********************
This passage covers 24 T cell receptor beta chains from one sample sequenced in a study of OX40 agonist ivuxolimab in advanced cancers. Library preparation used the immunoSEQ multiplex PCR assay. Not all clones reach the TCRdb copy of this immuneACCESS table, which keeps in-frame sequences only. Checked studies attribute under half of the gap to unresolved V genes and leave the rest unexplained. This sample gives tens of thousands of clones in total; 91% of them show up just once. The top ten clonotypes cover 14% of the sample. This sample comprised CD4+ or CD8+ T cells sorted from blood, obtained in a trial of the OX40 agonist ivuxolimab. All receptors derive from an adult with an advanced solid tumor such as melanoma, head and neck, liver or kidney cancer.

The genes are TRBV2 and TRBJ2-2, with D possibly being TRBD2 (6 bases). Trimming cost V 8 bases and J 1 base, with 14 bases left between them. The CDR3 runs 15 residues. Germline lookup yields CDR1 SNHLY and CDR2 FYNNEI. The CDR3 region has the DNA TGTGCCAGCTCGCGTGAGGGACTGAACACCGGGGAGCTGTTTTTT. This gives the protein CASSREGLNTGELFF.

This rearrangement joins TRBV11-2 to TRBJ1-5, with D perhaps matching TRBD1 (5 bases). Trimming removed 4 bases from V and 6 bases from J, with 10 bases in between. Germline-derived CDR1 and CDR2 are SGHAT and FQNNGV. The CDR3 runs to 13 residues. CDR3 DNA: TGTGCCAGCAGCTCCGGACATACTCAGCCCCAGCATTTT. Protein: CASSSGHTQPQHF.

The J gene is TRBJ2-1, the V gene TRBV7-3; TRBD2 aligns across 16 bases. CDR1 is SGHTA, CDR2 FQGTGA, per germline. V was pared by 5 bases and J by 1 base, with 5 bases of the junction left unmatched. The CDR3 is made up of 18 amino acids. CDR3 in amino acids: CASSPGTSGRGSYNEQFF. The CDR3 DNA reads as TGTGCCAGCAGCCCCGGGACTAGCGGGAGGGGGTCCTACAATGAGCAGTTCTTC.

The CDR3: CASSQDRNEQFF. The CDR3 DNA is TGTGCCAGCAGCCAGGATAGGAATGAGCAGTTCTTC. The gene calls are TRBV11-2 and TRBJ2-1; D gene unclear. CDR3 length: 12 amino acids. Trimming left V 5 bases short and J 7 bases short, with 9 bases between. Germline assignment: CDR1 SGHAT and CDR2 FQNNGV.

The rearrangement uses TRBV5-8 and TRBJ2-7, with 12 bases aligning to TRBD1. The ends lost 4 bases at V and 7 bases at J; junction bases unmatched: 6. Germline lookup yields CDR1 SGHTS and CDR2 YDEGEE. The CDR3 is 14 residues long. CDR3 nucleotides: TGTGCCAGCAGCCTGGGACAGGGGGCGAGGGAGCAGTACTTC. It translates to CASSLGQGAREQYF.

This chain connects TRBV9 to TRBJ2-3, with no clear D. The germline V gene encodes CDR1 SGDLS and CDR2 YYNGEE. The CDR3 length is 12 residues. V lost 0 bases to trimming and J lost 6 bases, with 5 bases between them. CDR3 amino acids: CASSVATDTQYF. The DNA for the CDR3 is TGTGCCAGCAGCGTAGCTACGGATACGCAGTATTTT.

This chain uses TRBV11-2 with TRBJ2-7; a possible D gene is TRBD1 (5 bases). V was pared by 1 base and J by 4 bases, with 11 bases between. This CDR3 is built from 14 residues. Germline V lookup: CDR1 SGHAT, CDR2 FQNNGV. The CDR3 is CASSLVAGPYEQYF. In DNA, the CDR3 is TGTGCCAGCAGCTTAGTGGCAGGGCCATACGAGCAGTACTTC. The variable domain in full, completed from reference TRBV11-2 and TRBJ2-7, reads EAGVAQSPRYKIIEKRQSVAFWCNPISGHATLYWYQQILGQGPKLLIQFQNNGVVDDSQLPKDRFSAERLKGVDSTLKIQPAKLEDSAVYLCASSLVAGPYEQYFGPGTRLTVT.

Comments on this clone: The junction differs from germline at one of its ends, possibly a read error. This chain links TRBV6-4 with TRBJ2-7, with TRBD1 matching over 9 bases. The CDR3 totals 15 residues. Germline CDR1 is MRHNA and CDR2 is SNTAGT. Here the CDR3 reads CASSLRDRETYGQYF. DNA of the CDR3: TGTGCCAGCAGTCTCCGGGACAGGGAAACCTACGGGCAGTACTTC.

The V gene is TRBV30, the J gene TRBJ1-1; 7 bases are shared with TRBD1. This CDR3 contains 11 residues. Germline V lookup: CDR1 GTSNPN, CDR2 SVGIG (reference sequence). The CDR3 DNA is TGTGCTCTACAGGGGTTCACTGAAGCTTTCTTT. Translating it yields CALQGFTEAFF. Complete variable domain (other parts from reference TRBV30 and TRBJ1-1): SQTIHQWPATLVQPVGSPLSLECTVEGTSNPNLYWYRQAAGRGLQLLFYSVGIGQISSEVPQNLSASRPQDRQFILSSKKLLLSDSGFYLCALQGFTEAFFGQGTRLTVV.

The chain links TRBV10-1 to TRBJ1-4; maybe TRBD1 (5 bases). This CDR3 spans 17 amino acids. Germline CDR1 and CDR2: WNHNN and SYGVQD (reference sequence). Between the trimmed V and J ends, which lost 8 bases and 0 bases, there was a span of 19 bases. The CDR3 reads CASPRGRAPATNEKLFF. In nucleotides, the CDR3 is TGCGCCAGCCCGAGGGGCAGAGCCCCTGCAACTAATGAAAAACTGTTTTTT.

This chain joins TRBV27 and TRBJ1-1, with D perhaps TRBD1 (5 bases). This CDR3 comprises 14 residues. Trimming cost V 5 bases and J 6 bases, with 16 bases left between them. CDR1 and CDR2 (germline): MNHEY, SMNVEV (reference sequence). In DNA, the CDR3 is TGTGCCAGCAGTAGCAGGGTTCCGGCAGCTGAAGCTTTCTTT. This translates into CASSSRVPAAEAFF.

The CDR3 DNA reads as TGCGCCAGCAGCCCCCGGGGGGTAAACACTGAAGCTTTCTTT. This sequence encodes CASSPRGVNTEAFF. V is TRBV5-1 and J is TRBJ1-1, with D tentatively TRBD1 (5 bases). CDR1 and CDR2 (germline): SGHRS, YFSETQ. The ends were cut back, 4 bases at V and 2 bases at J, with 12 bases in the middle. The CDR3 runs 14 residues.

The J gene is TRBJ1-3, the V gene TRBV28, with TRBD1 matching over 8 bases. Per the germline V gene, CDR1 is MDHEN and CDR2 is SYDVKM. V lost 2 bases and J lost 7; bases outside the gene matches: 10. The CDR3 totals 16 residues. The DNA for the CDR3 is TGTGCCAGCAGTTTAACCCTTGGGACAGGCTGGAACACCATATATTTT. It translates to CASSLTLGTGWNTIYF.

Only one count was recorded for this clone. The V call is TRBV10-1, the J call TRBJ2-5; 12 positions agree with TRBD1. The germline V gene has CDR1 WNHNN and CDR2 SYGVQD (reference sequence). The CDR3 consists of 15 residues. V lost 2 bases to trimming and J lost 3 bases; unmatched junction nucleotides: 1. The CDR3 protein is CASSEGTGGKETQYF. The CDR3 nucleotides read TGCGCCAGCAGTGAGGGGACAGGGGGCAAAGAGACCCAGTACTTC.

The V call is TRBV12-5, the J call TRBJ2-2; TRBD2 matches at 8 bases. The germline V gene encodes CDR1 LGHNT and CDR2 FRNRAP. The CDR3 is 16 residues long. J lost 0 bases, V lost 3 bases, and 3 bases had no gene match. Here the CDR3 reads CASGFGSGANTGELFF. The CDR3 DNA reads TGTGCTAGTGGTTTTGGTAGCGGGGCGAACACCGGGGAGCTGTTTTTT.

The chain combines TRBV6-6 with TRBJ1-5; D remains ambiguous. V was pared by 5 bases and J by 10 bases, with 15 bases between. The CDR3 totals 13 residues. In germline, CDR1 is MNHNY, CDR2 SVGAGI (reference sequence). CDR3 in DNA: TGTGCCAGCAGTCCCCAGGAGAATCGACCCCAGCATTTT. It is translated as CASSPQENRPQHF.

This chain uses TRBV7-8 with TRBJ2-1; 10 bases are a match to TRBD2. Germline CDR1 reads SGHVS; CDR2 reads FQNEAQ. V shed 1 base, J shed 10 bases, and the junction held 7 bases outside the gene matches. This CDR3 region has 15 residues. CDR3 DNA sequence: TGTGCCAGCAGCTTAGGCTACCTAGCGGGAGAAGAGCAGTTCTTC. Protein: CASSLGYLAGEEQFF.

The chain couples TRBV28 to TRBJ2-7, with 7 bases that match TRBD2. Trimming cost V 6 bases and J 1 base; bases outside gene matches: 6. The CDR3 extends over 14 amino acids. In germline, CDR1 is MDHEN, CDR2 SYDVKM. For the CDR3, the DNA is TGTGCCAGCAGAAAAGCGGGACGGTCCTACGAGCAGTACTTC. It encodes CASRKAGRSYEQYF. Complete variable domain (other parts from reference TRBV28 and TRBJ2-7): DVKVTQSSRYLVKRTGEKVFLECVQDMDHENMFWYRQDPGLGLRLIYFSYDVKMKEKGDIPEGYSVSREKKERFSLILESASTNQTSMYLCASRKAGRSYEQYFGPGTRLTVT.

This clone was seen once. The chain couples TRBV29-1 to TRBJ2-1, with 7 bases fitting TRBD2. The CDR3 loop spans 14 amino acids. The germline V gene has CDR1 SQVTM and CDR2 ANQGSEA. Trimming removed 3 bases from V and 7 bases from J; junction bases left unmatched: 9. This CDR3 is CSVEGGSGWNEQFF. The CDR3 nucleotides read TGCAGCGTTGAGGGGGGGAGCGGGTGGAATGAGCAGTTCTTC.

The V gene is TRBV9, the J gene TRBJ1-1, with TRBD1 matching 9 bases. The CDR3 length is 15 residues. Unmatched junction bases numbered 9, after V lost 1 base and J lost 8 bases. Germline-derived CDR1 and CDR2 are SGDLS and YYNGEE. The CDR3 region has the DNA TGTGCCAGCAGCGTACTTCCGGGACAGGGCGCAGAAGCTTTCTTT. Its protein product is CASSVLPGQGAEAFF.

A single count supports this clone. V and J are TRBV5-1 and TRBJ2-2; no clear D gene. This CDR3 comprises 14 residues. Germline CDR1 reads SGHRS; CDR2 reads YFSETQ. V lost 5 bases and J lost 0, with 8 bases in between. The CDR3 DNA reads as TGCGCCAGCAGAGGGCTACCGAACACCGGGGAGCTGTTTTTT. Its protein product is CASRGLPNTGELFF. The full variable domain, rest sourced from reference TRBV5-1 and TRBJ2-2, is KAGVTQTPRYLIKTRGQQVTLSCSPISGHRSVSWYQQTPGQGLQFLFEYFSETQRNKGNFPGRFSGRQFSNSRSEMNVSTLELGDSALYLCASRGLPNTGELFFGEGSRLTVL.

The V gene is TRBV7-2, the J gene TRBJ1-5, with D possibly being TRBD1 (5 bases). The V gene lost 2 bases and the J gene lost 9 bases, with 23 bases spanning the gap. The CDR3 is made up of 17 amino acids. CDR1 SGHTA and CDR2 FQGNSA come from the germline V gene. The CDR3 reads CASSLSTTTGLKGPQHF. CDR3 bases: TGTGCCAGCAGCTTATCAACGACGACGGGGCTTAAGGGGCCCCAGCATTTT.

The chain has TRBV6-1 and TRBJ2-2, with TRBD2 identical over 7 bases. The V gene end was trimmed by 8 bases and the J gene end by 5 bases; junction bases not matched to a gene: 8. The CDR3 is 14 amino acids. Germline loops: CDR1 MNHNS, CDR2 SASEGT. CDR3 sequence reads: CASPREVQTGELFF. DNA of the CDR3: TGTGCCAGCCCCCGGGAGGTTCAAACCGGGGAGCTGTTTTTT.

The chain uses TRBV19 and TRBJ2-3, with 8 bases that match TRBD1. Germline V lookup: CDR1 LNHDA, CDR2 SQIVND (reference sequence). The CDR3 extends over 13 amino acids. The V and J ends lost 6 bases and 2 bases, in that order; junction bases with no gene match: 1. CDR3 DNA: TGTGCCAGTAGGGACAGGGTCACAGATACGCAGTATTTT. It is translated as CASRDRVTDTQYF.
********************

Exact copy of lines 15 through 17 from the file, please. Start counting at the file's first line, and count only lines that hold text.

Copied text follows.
Only one count was recorded for this clone. The V call is TRBV10-1, the J call TRBJ2-5; 12 positions agree with TRBD1. The germline V gene has CDR1 WNHNN and CDR2 SYGVQD (reference sequence). The CDR3 consists of 15 residues. V lost 2 bases to trimming and J lost 3 bases; unmatched junction nucleotides: 1. The CDR3 protein is CASSEGTGGKETQYF. The CDR3 nucleotides read TGCGCCAGCAGTGAGGGGACAGGGGGCAAAGAGACCCAGTACTTC.

The V call is TRBV12-5, the J call TRBJ2-2; TRBD2 matches at 8 bases. The germline V gene encodes CDR1 LGHNT and CDR2 FRNRAP. The CDR3 is 16 residues long. J lost 0 bases, V lost 3 bases, and 3 bases had no gene match. Here the CDR3 reads CASGFGSGANTGELFF. The CDR3 DNA reads TGTGCTAGTGGTTTTGGTAGCGGGGCGAACACCGGGGAGCTGTTTTTT.

The chain combines TRBV6-6 with TRBJ1-5; D remains ambiguous. V was pared by 5 bases and J by 10 bases, with 15 bases between. The CDR3 totals 13 residues. In germline, CDR1 is MNHNY, CDR2 SVGAGI (reference sequence). CDR3 in DNA: TGTGCCAGCAGTCCCCAGGAGAATCGACCCCAGCATTTT. It is translated as CASSPQENRPQHF.